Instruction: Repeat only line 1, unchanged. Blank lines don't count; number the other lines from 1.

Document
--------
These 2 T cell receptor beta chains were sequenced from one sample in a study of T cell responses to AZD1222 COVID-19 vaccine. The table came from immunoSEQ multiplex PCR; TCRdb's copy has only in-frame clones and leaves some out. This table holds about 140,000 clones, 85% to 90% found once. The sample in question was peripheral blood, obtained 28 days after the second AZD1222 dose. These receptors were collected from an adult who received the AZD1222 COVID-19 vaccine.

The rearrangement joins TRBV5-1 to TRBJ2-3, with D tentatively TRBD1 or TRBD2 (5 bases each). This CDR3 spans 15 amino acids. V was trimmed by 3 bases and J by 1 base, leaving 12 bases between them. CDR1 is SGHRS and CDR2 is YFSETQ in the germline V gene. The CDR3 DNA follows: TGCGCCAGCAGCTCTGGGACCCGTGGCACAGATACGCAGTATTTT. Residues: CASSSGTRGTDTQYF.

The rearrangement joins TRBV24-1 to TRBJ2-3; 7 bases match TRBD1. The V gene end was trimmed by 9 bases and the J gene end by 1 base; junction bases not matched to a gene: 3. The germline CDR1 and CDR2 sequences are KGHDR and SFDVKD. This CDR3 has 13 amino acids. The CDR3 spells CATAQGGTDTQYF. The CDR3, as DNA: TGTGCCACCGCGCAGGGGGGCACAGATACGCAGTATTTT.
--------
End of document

These 2 T cell receptor beta chains were sequenced from one sample in a study of T cell responses to AZD1222 COVID-19 vaccine. The table came from immunoSEQ multiplex PCR; TCRdb's copy has only in-frame clones and leaves some out. This table holds about 140,000 clones, 85% to 90% found once. The sample in question was peripheral blood, obtained 28 days after the second AZD1222 dose. These receptors were collected from an adult who received the AZD1222 COVID-19 vaccine.